For the fans of those musicians, songwriters, and performers, sure, there’s often an underlying hope and aspiration that their artist of choice will eventually get that “big break” and “get the recognition they deserve,” with either of those sentiments being encapsulated by the aforementioned accolades and achievements. However, as time goes on and those very specific aspirations are for whatever reason not met, plenty of the folks in a persistent fanbase will still continue to appreciate, support, and engage with new music their favorites come to release over the years. Even further still, one could argue that when a band or artist continually comes up short of breaking through the mainstream line, there comes a point when the fans may start to see that enduring ceiling as a sign of cult appreciation fandom status. (This is of course not referring to the kind of blockage and systemic barriers that keep artist out of the mainstream for reasons based in race, religion, or sexual orientation. Those kinds of barriers are problematic and need to be fixed as quickly and decisively as possible.)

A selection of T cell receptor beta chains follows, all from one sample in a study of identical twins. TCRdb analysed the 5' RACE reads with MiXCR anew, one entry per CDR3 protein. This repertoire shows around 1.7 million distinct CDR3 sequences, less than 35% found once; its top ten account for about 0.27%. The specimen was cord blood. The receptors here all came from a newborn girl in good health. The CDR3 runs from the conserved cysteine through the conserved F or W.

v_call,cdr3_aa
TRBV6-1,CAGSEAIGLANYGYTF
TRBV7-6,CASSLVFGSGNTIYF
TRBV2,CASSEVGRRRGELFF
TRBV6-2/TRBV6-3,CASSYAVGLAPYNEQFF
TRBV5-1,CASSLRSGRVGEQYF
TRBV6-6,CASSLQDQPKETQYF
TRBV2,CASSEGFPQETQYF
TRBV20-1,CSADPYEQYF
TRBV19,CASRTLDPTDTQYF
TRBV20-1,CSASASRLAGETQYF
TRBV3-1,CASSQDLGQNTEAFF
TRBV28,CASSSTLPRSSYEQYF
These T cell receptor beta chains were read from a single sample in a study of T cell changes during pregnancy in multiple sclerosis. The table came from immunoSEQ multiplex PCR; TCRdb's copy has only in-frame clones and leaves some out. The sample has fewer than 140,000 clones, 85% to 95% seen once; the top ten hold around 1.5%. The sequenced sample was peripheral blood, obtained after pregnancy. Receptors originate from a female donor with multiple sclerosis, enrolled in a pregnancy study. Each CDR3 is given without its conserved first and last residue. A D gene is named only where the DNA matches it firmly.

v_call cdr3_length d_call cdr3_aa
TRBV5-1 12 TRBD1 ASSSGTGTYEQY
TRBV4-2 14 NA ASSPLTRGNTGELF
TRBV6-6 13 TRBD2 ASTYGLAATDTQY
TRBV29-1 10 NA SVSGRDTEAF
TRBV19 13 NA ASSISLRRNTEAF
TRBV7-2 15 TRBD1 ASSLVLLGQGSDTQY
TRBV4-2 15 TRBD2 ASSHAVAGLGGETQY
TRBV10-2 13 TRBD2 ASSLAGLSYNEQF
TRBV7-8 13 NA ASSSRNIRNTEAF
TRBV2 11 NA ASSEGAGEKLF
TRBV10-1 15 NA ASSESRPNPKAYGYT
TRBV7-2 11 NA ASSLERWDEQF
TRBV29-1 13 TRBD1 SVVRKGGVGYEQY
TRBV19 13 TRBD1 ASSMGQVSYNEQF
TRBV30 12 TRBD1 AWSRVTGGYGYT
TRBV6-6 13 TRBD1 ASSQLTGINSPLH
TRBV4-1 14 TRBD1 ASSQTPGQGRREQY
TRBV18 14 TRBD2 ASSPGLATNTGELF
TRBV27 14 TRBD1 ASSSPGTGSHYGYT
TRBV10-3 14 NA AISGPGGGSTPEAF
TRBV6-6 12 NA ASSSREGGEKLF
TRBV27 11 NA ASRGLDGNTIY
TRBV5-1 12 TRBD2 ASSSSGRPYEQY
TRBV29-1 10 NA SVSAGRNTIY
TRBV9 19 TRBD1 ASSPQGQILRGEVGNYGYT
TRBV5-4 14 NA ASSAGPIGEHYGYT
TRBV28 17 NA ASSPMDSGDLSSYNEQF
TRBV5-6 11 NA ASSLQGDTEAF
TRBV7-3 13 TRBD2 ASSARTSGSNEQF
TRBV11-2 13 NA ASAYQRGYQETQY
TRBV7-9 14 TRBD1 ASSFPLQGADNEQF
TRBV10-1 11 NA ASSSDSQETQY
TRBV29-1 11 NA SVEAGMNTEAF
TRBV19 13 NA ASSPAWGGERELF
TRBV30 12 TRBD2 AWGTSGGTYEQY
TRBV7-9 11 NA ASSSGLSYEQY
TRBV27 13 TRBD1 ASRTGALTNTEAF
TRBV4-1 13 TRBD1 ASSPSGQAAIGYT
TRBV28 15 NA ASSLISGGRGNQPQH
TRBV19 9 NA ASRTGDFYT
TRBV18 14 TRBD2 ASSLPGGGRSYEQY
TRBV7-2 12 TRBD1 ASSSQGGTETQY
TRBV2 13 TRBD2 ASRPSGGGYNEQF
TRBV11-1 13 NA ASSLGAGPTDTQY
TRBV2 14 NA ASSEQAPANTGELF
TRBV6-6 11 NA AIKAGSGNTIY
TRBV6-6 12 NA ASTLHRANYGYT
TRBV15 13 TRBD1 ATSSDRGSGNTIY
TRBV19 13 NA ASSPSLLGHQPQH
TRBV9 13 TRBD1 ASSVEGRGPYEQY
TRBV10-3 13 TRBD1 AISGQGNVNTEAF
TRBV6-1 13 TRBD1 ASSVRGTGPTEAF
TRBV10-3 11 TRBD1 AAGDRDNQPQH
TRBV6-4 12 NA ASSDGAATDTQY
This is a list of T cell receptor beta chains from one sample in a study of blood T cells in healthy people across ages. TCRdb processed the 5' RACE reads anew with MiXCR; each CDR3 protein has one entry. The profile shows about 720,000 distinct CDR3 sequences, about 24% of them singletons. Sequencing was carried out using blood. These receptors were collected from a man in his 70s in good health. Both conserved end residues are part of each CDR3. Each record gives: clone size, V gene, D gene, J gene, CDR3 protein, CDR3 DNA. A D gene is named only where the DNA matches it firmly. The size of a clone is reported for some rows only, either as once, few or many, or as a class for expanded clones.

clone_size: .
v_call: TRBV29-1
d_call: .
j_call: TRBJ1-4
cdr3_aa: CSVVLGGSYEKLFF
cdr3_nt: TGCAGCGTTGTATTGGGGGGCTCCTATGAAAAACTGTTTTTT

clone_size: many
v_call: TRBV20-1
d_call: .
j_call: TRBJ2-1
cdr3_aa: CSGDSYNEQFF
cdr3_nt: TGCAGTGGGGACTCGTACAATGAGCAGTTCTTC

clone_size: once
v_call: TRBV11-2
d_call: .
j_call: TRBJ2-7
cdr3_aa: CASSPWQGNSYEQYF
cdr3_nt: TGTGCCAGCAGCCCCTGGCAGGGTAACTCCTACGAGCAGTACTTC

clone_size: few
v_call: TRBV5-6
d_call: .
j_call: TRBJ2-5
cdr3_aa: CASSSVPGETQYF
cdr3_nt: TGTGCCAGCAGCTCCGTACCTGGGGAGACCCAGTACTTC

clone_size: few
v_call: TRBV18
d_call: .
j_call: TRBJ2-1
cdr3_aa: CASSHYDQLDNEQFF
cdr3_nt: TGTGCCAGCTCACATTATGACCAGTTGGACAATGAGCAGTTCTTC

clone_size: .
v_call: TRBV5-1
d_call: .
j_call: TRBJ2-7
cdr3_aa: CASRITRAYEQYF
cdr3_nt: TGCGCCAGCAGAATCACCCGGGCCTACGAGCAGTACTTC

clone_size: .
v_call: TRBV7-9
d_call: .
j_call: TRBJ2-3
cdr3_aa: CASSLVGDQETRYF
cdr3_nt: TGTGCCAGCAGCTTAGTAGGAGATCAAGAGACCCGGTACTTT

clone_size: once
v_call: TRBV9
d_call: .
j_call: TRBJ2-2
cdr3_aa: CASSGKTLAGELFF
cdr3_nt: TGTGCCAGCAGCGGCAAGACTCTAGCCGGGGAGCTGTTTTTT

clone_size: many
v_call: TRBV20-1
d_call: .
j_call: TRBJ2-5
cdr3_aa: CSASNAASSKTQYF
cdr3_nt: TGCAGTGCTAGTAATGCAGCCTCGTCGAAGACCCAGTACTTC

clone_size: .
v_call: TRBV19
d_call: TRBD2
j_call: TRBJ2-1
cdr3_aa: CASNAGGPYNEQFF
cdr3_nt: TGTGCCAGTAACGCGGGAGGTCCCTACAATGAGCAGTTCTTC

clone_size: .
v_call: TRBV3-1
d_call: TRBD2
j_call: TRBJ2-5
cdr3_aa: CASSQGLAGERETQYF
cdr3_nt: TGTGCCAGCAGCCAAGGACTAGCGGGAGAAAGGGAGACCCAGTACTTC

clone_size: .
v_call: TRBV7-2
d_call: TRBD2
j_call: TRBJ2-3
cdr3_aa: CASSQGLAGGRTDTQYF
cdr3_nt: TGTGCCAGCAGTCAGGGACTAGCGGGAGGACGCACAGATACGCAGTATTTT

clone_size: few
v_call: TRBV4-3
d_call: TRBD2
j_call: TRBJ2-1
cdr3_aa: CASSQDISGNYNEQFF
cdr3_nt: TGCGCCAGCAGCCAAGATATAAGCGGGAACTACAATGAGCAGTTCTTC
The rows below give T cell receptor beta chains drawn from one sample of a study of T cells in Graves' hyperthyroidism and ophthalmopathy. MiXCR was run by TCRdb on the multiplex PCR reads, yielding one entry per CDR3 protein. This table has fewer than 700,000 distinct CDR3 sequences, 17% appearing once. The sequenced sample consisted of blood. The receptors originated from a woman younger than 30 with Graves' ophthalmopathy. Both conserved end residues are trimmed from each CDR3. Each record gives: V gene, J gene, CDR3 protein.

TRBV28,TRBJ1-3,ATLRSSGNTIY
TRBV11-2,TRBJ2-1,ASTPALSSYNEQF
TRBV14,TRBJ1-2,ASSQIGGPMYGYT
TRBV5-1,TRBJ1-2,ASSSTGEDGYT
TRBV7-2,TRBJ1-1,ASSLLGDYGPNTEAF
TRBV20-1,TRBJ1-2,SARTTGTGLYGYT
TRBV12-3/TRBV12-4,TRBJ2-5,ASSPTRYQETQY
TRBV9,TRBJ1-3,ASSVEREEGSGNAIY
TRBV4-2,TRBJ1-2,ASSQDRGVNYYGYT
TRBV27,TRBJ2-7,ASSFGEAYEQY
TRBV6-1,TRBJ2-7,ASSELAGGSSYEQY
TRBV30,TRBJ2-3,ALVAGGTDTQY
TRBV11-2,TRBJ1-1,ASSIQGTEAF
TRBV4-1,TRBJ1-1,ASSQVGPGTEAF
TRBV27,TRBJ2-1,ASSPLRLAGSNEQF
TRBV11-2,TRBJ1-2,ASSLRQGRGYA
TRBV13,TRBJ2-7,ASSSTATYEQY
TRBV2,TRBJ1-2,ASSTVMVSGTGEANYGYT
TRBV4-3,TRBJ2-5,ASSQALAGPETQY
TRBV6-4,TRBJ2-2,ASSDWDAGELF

In other words, when a musician or band goes long enough without getting to that next level, whomever persists in this respective fanbase might go so far as to turn the more intimate nature of the fanbase into a strength and start to think of an eventual shift to wider exposure as a threat to their favorite band’s artistic and-or stylistic integrity. The OG fans becoming protective of a band’s OG sound, if you will.